Bharati Chaturvedi is an environmentalist and writer. She is the founder and director of Chintan Environmental Research and Action Group.
Articles by Bharati Chaturvedi
Many are doing important things to get off this list with Lucknow managing road dust with paving and Ghaziabad monitoring road repairs
From Ayodhya to Rameshwaram, via endless places in Central-Western India, there isn’t no vast expanse of forest. One can’t even thrive on river water these days
Air pollution hits them the hardest. Policies need to be tweaked to protect their health
For those of us in India, even the rest of the developing world, the path is clear : we cannot afford to stop speaking out loud and clear so the most vulnerable among us can fight back climate change with optimism and resources
While India has developed some of the most ambitious solar plans, the average Indian hasn’t made solar power a part of their lifestyle as much as we should.
If the project is feasible, then scientists who understand leopards, the Aravalli ecology and the local topography and hydrology, must be key advisors.
The older generation of Indians who protected forests and wildlife as part of their every culture, are declining.
While in the past, developing the Himalayas became a project on a war-footing, saving the region will also have to be undertaken on a war-footing. Plans must be modified. Not all plans have to be stopped, but they must all be re-examined.
The well-known research of Dr. Shanna Swan in 2017, says by 2045, most people will rely on assisted reproduction, for environmental toxins, such as additives like phthalates from plastics, are disrupting the human endocrine system and are reducing fertility.
The solutions to reducing air pollution are well known: Shift the poor from biomass for cooking to clean fuels, push cleaner construction, reduce landfill fires, and increase reliable public transportation — for the most part. But each of these must be systemic, not piecemeal
The incumbent, Jair Bolsonaro, is guilty of unprecedented destruction of the one of the world’s great carbon sinks — the Amazon Rainforest. With the narrow victory of Lula da Silva, hope for recovery brightens.
Birds are often unable to migrate when confronted with light pollution, because they get disoriented, fall prey to predators and travel the wrong way, among other things. This should worry us, because India offers important pathways for migrating birds.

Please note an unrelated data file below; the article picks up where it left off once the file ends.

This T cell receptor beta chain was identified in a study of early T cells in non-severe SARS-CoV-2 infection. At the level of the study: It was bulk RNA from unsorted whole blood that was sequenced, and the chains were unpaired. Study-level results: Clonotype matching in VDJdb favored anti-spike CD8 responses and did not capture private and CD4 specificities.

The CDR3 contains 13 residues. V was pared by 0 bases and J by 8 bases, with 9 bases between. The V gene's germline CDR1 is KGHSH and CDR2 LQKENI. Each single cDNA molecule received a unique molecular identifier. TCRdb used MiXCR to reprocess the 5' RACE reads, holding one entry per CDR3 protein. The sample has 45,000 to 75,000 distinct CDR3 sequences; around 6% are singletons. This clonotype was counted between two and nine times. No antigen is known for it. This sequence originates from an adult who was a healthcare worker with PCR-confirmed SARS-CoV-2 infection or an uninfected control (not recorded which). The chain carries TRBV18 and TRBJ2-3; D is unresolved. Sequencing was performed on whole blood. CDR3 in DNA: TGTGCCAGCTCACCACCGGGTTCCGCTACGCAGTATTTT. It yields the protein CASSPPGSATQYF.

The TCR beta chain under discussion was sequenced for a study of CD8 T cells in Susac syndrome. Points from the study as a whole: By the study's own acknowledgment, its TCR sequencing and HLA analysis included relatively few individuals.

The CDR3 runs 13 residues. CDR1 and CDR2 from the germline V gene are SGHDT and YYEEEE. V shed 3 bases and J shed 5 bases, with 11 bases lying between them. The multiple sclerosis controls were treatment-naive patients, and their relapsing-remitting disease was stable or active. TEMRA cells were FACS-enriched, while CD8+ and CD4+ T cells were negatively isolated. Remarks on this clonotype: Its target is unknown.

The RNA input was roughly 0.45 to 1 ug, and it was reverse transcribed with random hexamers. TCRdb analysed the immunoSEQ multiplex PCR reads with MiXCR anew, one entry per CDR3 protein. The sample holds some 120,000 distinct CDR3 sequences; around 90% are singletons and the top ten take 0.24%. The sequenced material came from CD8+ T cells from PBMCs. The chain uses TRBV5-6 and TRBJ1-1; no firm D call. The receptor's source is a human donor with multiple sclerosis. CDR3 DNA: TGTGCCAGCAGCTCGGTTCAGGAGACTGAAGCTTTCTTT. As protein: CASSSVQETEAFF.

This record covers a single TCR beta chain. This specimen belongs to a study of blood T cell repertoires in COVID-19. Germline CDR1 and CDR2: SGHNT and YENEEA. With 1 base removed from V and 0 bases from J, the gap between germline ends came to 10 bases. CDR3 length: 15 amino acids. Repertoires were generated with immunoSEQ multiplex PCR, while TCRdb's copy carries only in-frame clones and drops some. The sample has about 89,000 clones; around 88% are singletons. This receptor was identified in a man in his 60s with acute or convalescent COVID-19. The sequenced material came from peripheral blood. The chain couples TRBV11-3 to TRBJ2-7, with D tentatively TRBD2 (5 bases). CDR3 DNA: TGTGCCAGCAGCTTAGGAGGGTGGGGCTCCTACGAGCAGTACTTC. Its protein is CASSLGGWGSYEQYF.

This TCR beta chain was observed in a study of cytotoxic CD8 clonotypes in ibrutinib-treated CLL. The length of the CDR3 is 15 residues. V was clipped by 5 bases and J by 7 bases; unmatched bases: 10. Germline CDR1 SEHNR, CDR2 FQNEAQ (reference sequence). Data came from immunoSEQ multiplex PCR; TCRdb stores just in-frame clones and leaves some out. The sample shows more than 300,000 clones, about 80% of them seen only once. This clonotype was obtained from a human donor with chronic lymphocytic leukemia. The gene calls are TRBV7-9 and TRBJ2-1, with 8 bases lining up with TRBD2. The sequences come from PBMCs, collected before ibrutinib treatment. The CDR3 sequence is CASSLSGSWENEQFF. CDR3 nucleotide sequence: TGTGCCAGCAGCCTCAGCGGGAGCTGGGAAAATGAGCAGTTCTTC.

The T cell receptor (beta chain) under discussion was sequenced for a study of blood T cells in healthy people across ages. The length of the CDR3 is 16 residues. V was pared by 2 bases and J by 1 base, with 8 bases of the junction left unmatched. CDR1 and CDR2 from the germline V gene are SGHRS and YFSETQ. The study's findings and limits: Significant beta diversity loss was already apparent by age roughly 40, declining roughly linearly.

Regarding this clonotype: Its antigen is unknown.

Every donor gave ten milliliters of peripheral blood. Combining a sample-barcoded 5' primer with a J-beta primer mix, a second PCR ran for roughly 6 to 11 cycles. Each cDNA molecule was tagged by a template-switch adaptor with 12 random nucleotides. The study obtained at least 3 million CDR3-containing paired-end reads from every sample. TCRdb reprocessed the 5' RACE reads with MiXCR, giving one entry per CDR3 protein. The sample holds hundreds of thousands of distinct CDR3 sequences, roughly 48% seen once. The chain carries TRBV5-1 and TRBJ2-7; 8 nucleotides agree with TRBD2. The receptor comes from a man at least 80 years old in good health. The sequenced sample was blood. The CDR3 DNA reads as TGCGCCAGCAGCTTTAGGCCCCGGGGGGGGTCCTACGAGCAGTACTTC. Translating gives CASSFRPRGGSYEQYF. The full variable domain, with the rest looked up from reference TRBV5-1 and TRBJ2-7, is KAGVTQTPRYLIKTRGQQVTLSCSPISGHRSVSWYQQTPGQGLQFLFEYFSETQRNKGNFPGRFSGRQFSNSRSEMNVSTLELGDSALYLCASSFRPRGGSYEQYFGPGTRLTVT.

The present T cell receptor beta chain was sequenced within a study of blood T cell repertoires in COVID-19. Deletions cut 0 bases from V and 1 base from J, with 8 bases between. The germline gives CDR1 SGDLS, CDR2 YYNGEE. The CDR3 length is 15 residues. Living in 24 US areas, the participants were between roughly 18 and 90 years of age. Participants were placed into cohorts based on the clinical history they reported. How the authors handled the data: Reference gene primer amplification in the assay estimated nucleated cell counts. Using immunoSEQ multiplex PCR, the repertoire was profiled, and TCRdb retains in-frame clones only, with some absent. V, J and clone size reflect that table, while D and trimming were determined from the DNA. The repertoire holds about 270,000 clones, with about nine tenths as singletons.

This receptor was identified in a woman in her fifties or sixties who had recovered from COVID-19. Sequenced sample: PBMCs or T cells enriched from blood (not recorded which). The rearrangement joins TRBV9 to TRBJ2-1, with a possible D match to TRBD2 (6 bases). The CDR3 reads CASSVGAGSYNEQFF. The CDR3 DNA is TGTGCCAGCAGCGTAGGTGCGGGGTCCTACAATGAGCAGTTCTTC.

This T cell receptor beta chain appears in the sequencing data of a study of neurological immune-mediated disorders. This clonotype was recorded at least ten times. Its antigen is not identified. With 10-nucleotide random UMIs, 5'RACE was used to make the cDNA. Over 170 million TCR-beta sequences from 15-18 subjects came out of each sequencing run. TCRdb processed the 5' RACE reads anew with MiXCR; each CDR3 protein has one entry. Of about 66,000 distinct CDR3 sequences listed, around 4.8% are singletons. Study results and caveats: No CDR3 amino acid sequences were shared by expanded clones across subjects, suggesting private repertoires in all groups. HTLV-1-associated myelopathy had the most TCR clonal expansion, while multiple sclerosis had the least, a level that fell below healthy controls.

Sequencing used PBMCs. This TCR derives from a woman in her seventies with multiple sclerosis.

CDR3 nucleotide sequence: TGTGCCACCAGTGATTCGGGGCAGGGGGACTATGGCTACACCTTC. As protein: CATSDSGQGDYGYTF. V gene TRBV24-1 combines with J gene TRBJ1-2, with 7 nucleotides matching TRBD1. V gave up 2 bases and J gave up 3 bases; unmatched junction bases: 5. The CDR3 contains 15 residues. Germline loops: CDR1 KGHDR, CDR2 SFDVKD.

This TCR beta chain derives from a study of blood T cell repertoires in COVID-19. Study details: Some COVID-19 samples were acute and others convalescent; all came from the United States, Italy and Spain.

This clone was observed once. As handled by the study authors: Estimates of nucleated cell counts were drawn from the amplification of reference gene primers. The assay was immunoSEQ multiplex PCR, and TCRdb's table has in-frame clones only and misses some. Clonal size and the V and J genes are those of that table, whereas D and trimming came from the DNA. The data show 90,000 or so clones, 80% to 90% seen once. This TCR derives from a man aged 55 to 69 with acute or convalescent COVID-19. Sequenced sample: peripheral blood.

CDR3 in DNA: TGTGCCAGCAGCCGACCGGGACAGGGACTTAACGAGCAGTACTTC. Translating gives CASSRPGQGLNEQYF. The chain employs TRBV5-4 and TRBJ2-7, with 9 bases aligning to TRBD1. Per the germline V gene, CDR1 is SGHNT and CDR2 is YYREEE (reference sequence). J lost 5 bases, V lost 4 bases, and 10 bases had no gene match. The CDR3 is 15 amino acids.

Like other parts of the Global South, our region has also been left to its own devices in the face of climate calamities. This is evident in the uneasy global silence around climate finance
We are not toiling farmers, but urbanites. We should adapt. Why can’t the local MLA hold a common fireworks display after 8, when Diwali pooja is done, or a bonfire? Solutions exist.
Last year, at COP 26 in Glasgow, Scotland, PM Modi introduced the idea of LIFE, or ‘Lifestyles for Environment’.
The government, especially the Bureau of Indian Standards, must set minimum standards to ensure alternatives can be reused and contain zero-toxicity, keeping the circular economy principles in mind
Today, wildlife-renewable conflict is a global challenge. India is no exception.
In this era of the 6th extinction, unless it’s a conservation programme, should we still invest in zoos? What are the options?
Water evaporation and shortage apart, such long days of intense heat change how crops grow, their ability to absorb nutrients. In some cases, they burn off the plant itself.
Most middle class Indians have grown up being told not to waste food because it’s in short supply for the poor. Yet, the world wastes up to 30% of all food, increasing greenhouse gas emissions.
The problem, scientists pointed out, was that humans were feeding coyotes so they could draw them out for photographs. Consequently, the animals lost their fear of humans over time and chased, bit and scratched them.
Increasingly, we read about city slickers beating a leopard to death. It’s a crime? That it was seen. We dump endless plastics in our rivers, regardless of how this impacts riverine life. We watch passively as trees are lopped.
Prior to this heatwave, several workers I spoke to asked why they couldn’t start working at 5 am and ending at 1 pm? Coupled with workplaces designed for frequent rest, shade and hydration, this could be a first step.
Despite about 15 manufacturers in India, the quality of the batteries is unclear. Could some of them have been imported from outside, with no quality control, to meet the growing demand?
The world is deeply interconnected. This is exhilarating, but it exacerbates our vulnerability, especially in the context of climate change.
According to the National Statistical Office ‘s 2021 report on the elderly, India can expect a 41% increase in the population of those above 60 in a decade, by 2031. How can we increase their resilience to climate change?
An avid birder in the Ottawa region mentioned to me how rare ravens were in the area till a decade ago. Now, they are plentiful.
During the last few years, temperatures have started shifting from high to low rapidly, which forces the snow on top to melt and freeze back into ice.
The environment cannot be governed with optimistic guesswork. Pollution control boards must urgently carry out rigorous studies and come up with guidelines, so the public can exercise informed options.
The Cornell Ornithology Lab based ‘E-bird’ site allows birdwatchers to post their sightings almost anywhere in the world, with moderators for data oversight. India makes a rich contribution.